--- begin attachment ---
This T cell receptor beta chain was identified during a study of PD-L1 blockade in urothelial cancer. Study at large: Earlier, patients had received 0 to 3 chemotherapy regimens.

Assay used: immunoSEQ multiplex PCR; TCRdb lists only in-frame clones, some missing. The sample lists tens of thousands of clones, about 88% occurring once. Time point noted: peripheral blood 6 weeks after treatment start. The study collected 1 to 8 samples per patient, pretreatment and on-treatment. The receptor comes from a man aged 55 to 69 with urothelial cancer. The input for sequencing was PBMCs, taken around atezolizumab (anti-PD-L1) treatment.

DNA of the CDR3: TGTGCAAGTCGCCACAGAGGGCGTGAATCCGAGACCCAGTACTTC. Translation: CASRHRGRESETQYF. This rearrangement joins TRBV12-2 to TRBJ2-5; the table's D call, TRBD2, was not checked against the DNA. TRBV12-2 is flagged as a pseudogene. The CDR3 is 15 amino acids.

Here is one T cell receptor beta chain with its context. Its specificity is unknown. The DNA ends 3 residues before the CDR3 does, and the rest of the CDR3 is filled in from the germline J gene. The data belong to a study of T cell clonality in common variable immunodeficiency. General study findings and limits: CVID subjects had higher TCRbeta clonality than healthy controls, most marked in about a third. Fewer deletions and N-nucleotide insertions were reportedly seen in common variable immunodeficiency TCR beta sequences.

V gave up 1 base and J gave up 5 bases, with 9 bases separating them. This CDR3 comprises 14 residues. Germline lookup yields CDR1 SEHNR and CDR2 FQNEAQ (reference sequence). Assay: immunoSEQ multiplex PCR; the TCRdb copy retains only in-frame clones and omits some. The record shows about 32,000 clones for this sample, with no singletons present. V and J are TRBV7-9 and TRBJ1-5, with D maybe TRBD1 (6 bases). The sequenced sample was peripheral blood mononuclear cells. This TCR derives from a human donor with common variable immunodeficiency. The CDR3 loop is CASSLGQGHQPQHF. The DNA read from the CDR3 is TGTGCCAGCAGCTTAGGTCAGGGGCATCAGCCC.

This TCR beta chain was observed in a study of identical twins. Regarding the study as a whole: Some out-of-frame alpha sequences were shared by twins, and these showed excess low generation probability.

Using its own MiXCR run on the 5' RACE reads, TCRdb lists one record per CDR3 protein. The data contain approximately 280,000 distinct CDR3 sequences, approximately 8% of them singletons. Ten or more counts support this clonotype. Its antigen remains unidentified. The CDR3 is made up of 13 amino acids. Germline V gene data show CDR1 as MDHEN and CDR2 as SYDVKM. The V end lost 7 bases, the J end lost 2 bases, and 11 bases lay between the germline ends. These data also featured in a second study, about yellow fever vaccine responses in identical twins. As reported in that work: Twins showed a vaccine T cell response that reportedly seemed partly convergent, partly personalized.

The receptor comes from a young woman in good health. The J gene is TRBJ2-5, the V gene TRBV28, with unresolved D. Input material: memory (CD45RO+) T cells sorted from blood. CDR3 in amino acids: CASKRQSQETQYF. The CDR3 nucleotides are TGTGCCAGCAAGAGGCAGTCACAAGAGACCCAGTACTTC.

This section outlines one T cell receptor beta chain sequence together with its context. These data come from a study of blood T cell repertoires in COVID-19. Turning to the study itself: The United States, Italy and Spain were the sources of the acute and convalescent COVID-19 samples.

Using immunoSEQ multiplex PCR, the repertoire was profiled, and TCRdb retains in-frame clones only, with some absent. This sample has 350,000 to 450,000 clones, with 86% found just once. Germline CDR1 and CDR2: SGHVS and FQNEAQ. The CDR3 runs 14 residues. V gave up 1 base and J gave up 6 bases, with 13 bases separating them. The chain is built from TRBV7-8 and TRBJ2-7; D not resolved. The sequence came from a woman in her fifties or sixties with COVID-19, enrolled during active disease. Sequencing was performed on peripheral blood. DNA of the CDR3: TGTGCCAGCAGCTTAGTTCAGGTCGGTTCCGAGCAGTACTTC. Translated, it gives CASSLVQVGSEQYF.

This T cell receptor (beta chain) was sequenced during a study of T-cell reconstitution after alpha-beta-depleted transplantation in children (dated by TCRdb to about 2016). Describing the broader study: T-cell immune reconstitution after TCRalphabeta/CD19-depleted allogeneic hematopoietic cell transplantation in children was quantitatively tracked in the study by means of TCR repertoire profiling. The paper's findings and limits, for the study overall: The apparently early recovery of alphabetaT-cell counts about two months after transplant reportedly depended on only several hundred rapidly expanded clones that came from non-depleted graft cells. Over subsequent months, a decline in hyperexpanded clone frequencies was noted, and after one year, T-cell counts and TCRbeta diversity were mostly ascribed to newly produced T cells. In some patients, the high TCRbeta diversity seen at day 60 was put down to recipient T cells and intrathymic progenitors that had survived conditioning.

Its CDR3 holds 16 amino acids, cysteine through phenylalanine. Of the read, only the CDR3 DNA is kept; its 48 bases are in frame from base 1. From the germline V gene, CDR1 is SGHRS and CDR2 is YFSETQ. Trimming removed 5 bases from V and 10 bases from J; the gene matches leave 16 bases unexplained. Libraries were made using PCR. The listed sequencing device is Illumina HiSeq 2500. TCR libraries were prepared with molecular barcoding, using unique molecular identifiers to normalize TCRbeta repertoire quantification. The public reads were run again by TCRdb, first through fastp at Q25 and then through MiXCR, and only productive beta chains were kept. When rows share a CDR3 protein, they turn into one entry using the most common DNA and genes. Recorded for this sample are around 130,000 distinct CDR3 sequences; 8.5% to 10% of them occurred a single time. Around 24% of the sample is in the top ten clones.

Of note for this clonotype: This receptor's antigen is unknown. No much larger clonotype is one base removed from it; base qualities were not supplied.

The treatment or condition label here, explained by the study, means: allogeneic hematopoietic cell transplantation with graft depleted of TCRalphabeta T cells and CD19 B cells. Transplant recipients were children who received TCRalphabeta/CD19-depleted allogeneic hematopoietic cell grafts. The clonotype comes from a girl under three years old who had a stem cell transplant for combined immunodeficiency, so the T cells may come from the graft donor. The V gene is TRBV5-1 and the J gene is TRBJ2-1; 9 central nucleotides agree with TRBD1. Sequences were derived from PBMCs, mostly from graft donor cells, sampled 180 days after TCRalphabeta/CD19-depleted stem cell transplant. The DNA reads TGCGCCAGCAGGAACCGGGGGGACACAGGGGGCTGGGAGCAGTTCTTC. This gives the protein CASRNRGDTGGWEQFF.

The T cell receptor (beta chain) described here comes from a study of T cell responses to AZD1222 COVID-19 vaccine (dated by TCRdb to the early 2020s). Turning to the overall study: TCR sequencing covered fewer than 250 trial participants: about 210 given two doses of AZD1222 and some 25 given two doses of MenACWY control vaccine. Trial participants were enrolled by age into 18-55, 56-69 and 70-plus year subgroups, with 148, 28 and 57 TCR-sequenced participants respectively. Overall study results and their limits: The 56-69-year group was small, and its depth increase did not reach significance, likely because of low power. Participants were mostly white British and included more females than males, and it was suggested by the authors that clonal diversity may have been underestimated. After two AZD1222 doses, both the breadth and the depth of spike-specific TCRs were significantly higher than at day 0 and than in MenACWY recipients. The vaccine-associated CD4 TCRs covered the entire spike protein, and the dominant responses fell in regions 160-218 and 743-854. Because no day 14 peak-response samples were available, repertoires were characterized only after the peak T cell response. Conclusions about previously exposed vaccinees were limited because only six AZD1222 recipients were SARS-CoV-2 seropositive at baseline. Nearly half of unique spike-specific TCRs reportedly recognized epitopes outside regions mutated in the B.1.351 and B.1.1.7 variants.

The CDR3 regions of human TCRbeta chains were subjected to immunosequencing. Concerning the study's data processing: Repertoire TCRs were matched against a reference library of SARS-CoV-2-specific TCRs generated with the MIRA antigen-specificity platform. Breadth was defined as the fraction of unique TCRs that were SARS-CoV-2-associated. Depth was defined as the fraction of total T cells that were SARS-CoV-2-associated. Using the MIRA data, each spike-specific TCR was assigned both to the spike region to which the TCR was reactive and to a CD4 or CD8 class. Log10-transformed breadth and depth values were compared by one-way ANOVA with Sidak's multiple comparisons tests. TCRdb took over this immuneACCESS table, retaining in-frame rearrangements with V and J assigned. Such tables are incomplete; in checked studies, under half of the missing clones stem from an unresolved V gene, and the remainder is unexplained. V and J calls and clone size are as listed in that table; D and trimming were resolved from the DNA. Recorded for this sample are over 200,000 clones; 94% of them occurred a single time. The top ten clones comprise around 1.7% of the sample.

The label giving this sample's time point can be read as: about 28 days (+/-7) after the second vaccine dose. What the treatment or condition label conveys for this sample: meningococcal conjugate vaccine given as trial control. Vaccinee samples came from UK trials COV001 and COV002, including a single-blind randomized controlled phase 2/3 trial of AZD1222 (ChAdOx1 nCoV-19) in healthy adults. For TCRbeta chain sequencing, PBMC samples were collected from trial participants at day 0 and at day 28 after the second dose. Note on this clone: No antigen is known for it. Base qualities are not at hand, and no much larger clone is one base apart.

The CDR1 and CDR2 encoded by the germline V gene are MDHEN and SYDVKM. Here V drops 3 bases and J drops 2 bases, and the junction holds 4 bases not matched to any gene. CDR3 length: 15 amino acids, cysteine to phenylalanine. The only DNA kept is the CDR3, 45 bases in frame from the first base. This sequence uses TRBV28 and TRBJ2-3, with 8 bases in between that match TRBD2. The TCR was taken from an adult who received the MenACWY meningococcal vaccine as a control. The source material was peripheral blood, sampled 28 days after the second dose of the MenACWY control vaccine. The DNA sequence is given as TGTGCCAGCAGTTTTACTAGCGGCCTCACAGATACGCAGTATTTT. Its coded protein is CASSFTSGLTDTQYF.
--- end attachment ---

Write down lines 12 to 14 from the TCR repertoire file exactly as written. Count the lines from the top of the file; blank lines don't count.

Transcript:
Its CDR3 holds 16 amino acids, cysteine through phenylalanine. Of the read, only the CDR3 DNA is kept; its 48 bases are in frame from base 1. From the germline V gene, CDR1 is SGHRS and CDR2 is YFSETQ. Trimming removed 5 bases from V and 10 bases from J; the gene matches leave 16 bases unexplained. Libraries were made using PCR. The listed sequencing device is Illumina HiSeq 2500. TCR libraries were prepared with molecular barcoding, using unique molecular identifiers to normalize TCRbeta repertoire quantification. The public reads were run again by TCRdb, first through fastp at Q25 and then through MiXCR, and only productive beta chains were kept. When rows share a CDR3 protein, they turn into one entry using the most common DNA and genes. Recorded for this sample are around 130,000 distinct CDR3 sequences; 8.5% to 10% of them occurred a single time. Around 24% of the sample is in the top ten clones.

Of note for this clonotype: This receptor's antigen is unknown. No much larger clonotype is one base removed from it; base qualities were not supplied.

The treatment or condition label here, explained by the study, means: allogeneic hematopoietic cell transplantation with graft depleted of TCRalphabeta T cells and CD19 B cells. Transplant recipients were children who received TCRalphabeta/CD19-depleted allogeneic hematopoietic cell grafts. The clonotype comes from a girl under three years old who had a stem cell transplant for combined immunodeficiency, so the T cells may come from the graft donor. The V gene is TRBV5-1 and the J gene is TRBJ2-1; 9 central nucleotides agree with TRBD1. Sequences were derived from PBMCs, mostly from graft donor cells, sampled 180 days after TCRalphabeta/CD19-depleted stem cell transplant. The DNA reads TGCGCCAGCAGGAACCGGGGGGACACAGGGGGCTGGGAGCAGTTCTTC. This gives the protein CASRNRGDTGGWEQFF.